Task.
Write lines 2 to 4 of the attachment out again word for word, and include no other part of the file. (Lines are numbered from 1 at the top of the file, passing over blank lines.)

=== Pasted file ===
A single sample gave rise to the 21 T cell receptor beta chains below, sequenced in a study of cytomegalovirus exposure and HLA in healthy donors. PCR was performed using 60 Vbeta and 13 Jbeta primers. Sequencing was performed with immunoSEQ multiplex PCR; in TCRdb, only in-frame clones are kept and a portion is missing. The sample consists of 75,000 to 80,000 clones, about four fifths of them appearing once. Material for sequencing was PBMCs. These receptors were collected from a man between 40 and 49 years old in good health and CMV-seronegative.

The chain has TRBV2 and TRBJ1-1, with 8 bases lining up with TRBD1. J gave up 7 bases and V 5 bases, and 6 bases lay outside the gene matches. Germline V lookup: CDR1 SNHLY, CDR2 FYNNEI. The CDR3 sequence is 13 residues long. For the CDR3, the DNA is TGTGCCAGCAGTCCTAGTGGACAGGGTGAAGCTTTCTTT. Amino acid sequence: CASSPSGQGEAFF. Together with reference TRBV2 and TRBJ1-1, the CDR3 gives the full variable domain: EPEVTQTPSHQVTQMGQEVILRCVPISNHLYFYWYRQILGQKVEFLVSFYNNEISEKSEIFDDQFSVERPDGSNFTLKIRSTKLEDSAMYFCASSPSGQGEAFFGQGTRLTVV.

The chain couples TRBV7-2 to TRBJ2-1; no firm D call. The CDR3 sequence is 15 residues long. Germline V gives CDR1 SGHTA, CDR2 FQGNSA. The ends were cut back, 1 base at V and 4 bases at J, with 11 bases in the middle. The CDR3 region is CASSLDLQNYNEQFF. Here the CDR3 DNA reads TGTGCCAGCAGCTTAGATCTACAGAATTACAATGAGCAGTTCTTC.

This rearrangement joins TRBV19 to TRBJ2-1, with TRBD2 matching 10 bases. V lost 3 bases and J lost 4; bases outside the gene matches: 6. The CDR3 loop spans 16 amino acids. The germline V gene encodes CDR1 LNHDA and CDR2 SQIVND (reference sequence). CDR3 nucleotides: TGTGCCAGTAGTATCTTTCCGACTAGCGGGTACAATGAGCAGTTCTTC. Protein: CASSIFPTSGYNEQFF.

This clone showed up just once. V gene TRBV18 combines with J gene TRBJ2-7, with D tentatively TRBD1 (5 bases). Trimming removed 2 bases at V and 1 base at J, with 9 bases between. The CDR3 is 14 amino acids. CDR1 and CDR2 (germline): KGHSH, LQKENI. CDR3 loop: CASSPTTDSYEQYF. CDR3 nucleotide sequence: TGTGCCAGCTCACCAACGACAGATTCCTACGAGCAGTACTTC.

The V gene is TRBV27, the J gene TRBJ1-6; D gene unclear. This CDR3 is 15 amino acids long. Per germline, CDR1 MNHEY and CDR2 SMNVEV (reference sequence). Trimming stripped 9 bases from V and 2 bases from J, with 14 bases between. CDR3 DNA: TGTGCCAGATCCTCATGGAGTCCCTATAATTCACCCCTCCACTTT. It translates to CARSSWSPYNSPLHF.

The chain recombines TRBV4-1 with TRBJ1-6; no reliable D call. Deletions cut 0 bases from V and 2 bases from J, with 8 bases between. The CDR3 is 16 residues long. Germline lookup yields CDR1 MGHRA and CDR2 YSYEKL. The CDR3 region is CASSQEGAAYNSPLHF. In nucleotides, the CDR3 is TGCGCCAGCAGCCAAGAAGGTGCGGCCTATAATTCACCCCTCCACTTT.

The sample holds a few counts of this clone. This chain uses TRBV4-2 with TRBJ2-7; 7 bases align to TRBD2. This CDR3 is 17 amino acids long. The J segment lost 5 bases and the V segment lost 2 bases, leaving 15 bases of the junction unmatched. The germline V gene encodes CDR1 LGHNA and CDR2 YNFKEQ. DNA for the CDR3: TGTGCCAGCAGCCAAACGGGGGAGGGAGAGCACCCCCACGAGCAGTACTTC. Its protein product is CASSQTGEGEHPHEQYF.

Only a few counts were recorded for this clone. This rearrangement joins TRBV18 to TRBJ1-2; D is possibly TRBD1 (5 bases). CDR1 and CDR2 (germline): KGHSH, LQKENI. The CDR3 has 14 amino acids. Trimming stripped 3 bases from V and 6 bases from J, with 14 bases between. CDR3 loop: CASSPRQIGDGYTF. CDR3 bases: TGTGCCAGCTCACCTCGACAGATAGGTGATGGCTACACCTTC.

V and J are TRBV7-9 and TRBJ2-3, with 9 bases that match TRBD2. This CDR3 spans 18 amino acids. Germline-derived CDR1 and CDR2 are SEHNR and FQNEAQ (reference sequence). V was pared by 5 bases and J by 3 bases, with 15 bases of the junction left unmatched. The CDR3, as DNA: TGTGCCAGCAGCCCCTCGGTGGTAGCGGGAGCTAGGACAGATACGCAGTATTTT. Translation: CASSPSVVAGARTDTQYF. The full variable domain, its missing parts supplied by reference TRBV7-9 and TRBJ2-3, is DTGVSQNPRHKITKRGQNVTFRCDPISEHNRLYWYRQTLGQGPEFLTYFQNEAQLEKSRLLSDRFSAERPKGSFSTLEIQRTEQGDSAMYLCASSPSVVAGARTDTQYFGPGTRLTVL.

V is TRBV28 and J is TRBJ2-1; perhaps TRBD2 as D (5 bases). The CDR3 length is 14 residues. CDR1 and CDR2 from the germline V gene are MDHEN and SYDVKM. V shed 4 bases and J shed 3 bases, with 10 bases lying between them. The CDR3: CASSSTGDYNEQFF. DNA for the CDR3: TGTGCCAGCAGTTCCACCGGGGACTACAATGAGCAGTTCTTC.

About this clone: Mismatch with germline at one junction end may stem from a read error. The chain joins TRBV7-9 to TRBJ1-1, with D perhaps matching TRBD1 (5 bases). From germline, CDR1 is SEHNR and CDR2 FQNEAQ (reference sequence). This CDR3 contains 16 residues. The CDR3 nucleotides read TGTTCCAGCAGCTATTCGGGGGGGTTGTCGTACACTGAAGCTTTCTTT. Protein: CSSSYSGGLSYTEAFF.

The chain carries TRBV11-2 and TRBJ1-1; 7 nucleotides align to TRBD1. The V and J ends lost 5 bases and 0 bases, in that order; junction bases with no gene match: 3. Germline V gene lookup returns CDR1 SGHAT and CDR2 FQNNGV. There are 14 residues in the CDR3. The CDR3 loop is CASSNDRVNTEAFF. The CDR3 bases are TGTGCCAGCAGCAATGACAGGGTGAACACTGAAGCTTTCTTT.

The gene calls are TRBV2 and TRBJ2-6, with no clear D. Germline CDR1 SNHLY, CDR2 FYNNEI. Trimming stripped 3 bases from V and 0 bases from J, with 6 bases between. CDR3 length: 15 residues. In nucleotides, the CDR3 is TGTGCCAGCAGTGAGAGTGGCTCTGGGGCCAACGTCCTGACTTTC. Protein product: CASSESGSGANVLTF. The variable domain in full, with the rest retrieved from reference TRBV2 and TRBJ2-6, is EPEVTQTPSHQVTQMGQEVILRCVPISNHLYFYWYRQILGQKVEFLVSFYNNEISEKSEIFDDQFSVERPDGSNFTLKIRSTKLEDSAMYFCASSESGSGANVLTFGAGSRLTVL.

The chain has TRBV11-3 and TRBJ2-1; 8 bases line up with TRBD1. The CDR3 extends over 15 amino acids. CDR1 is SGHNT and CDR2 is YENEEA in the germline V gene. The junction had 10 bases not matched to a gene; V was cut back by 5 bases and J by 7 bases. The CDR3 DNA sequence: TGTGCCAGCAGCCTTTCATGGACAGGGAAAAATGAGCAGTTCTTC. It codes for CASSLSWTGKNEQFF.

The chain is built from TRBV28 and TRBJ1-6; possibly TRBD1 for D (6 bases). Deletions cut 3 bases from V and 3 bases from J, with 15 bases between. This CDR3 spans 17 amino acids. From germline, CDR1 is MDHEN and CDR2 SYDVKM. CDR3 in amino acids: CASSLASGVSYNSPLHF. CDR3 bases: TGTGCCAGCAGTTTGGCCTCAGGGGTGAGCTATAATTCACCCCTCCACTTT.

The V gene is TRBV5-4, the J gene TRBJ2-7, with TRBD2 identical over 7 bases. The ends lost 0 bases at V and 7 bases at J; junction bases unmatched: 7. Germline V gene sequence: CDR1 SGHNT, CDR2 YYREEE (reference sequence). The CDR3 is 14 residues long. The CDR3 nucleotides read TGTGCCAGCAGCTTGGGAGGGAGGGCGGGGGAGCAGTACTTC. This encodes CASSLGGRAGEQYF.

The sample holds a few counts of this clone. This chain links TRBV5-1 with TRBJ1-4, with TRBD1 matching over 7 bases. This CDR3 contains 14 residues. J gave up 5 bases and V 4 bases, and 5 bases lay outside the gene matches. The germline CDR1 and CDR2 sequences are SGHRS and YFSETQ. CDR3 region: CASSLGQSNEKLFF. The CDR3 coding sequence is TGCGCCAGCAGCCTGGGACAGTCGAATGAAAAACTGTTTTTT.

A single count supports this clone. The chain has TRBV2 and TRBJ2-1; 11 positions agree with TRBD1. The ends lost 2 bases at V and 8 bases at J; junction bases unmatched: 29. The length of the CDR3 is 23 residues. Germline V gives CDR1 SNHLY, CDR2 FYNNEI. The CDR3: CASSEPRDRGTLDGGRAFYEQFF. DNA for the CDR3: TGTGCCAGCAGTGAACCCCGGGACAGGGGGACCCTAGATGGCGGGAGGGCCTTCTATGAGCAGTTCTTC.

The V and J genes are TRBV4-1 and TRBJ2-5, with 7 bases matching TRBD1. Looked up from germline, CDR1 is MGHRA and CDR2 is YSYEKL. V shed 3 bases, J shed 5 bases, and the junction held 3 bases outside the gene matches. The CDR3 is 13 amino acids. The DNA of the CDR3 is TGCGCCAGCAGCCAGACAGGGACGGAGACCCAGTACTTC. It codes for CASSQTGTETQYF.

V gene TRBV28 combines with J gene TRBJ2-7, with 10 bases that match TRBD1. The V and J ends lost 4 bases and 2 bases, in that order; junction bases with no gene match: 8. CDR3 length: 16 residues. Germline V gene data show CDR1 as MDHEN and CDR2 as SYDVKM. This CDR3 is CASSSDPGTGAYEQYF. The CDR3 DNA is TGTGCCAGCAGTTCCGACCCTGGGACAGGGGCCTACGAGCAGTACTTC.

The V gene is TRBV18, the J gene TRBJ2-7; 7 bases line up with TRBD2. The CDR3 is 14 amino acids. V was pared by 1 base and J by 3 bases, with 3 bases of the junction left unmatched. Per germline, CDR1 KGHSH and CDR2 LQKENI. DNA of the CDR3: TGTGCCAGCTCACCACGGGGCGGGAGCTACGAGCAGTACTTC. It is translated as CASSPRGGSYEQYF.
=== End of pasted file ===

The chain has TRBV2 and TRBJ1-1, with 8 bases lining up with TRBD1. J gave up 7 bases and V 5 bases, and 6 bases lay outside the gene matches. Germline V lookup: CDR1 SNHLY, CDR2 FYNNEI. The CDR3 sequence is 13 residues long. For the CDR3, the DNA is TGTGCCAGCAGTCCTAGTGGACAGGGTGAAGCTTTCTTT. Amino acid sequence: CASSPSGQGEAFF. Together with reference TRBV2 and TRBJ1-1, the CDR3 gives the full variable domain: EPEVTQTPSHQVTQMGQEVILRCVPISNHLYFYWYRQILGQKVEFLVSFYNNEISEKSEIFDDQFSVERPDGSNFTLKIRSTKLEDSAMYFCASSPSGQGEAFFGQGTRLTVV.

The chain couples TRBV7-2 to TRBJ2-1; no firm D call. The CDR3 sequence is 15 residues long. Germline V gives CDR1 SGHTA, CDR2 FQGNSA. The ends were cut back, 1 base at V and 4 bases at J, with 11 bases in the middle. The CDR3 region is CASSLDLQNYNEQFF. Here the CDR3 DNA reads TGTGCCAGCAGCTTAGATCTACAGAATTACAATGAGCAGTTCTTC.

This rearrangement joins TRBV19 to TRBJ2-1, with TRBD2 matching 10 bases. V lost 3 bases and J lost 4; bases outside the gene matches: 6. The CDR3 loop spans 16 amino acids. The germline V gene encodes CDR1 LNHDA and CDR2 SQIVND (reference sequence). CDR3 nucleotides: TGTGCCAGTAGTATCTTTCCGACTAGCGGGTACAATGAGCAGTTCTTC. Protein: CASSIFPTSGYNEQFF.